2015-09-01

    This study evaluated the aerobic and respiratory metabolism in Lactobacillus reuteri and Lactobacillus spicheri, two heterofermentative species used in sourdough fermentation. In silico genome analysis, production of metabolites and gene expression of pyruvate oxidase, pyruvate dehydrogenase and cytochrome oxidase were assessed in anaerobic and aerobic cultures of Lact. reuteri and Lact. spicheri. Respiring homofermentative Lactobacillus casei N87 and Lact. rhamnosus N132 were used for comparison. Aerobiosis and respiration increased the biomass production of heterofermentative strains compared to anaerobic cultivation. Respiration led to acetoin production by Lact. rhamnosus and Lact. casei, but not in heterofermentative strains, in which lactate and acetate were the major end-products. Lactobacillus spicheri LP38 showed the highest oxygen uptake. Pyruvate oxidase, respiratory cytochromes, NADH oxidase and NADH peroxidase were present in the genome of Lact. spicheri LP38. Both Lact. spicheri LP38 and Lact. rhamnosus N132 overexpressed pox in aerobic cultures, while cydA was up-regulated only when haeme was supplied; pdh was repressed during aerobic growth. Aerobic and respiratory growth provided physiological and metabolic advantages also in heterofermentative lactobacilli. The exploitation of oxygen-tolerant phenotypes of Lact. spicheri may be useful for the development of improved starter cultures. © 2015 The Society for Applied Microbiology.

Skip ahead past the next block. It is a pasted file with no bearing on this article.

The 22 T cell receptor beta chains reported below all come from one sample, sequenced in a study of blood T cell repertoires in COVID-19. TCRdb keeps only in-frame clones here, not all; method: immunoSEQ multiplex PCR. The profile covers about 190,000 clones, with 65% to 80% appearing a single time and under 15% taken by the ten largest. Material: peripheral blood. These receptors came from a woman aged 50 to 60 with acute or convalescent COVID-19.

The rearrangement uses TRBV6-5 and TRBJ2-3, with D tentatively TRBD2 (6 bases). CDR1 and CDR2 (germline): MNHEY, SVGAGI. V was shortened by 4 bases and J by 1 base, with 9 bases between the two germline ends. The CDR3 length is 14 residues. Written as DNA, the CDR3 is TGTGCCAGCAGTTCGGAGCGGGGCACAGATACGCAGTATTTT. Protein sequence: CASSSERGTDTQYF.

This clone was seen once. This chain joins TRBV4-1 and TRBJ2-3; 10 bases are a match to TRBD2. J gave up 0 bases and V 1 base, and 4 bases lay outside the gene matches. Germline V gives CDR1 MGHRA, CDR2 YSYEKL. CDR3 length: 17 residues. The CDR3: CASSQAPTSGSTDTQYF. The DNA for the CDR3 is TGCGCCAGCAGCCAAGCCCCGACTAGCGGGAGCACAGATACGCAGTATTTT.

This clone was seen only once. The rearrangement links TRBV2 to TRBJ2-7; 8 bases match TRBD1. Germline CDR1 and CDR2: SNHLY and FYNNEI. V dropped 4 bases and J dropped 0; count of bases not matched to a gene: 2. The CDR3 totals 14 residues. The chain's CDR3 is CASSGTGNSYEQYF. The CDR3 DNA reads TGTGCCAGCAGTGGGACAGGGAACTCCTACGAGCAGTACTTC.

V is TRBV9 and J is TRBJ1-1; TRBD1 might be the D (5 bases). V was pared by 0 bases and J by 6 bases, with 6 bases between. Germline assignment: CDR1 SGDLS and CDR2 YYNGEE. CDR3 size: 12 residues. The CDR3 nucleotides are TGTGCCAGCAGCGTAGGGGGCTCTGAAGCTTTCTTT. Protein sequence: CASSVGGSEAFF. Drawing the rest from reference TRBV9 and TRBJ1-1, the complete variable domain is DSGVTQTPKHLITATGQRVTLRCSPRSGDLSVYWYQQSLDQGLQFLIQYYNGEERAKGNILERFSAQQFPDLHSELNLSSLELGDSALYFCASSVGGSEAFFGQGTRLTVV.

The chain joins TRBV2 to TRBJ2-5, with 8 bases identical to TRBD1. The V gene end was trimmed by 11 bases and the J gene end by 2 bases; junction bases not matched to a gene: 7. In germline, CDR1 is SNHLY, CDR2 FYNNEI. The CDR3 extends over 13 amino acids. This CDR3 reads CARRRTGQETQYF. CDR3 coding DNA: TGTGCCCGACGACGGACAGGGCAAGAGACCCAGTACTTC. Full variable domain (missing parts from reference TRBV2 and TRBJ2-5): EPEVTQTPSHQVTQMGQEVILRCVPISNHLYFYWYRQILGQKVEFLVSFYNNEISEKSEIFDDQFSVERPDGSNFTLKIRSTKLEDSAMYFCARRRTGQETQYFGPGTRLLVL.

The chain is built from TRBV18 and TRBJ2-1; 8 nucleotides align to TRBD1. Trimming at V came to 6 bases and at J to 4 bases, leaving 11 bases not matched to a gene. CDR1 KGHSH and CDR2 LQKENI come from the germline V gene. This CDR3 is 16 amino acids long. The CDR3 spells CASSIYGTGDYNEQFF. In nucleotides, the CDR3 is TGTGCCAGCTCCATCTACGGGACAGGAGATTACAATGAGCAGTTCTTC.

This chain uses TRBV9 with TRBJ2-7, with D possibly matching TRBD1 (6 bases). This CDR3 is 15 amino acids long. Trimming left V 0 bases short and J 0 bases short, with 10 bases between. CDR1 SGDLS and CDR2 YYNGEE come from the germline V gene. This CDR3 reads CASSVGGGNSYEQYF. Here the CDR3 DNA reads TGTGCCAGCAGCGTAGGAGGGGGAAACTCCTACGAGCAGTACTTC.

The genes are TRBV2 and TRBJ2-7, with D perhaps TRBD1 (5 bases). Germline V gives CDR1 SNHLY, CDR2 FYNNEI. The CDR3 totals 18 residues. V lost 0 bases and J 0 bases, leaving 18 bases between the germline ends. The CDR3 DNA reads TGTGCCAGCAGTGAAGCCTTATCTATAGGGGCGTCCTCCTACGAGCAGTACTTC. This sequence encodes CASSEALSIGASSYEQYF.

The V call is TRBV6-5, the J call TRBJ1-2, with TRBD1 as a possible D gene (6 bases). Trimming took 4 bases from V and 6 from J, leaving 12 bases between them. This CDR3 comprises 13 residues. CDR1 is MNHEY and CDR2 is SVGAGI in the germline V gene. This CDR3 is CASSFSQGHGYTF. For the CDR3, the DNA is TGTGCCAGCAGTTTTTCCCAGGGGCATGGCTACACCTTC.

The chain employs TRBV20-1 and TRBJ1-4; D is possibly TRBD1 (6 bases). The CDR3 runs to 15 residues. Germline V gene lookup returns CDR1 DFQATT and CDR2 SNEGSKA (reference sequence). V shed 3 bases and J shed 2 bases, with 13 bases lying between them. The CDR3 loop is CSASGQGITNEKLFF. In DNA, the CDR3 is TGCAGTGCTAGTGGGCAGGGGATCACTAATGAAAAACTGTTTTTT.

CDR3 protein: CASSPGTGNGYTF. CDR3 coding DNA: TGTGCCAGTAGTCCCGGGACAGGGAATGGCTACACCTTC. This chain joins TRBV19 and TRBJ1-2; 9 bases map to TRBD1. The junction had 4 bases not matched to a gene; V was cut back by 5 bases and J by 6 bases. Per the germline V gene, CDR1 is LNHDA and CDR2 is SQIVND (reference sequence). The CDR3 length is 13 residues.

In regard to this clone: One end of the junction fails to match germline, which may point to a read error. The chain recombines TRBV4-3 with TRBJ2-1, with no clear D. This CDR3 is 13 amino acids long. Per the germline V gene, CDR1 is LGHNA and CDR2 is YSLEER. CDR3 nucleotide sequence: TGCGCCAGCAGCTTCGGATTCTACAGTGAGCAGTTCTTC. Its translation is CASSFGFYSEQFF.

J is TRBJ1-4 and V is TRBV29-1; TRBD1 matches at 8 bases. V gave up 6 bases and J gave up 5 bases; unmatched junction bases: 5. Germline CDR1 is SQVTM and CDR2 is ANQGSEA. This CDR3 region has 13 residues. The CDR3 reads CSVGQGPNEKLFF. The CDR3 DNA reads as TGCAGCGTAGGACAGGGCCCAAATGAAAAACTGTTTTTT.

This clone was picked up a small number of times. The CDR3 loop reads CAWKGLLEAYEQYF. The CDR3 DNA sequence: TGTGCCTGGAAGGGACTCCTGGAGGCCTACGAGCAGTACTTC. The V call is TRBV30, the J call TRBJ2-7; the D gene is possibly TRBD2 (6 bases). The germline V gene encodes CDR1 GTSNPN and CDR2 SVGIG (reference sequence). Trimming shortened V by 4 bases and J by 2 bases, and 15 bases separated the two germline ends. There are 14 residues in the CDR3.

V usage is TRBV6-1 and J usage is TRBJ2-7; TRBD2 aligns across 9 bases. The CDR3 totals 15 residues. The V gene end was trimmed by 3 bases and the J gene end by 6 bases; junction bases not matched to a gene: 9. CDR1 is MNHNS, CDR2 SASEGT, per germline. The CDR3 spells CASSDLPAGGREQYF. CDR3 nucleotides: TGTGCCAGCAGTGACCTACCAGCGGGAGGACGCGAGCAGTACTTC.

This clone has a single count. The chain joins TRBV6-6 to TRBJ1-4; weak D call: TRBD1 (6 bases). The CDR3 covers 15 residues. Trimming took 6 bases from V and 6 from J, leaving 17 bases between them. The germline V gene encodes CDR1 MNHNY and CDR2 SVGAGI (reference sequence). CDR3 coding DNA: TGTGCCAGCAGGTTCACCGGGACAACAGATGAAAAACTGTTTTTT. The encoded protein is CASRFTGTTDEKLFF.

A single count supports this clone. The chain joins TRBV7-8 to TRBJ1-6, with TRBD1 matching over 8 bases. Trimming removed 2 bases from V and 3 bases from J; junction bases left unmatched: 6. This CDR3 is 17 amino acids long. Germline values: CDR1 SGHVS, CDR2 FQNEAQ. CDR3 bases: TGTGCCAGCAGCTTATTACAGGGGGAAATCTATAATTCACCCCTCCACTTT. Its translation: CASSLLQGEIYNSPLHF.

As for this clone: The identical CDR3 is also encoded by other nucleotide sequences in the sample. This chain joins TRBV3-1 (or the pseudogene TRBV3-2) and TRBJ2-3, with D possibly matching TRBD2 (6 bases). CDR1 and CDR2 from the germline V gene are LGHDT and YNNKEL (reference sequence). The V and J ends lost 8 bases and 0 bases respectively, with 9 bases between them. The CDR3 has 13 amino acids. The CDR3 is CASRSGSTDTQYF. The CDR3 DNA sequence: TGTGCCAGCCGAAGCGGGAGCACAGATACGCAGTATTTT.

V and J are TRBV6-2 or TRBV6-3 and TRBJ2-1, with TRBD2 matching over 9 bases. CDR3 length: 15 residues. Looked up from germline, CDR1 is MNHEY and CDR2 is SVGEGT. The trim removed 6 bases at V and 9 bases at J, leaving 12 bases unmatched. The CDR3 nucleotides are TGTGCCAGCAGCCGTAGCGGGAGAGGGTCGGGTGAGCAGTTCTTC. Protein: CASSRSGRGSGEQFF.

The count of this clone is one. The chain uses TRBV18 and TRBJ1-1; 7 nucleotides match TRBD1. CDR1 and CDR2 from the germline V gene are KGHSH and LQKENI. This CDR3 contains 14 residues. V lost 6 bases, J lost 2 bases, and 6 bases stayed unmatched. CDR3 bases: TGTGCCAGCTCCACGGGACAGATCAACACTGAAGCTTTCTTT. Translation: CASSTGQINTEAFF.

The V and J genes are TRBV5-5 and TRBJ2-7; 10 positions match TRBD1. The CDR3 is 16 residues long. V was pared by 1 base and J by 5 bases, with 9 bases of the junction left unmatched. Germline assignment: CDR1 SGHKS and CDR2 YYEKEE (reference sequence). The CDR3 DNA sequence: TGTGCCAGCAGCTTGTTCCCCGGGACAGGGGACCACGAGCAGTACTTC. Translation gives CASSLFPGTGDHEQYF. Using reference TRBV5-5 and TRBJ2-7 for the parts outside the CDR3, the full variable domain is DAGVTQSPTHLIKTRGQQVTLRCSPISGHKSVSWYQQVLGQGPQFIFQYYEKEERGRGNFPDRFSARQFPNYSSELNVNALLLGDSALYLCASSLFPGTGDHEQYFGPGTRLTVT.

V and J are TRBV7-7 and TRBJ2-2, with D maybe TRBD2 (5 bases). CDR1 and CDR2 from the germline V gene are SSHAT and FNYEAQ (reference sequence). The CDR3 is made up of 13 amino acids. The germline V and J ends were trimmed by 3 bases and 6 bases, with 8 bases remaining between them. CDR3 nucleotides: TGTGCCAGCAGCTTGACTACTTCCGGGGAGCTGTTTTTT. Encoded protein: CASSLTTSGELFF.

18. Transcriptome and biochemical analysis of a flower color polymorphism in Silene littorea (Caryophyllaceae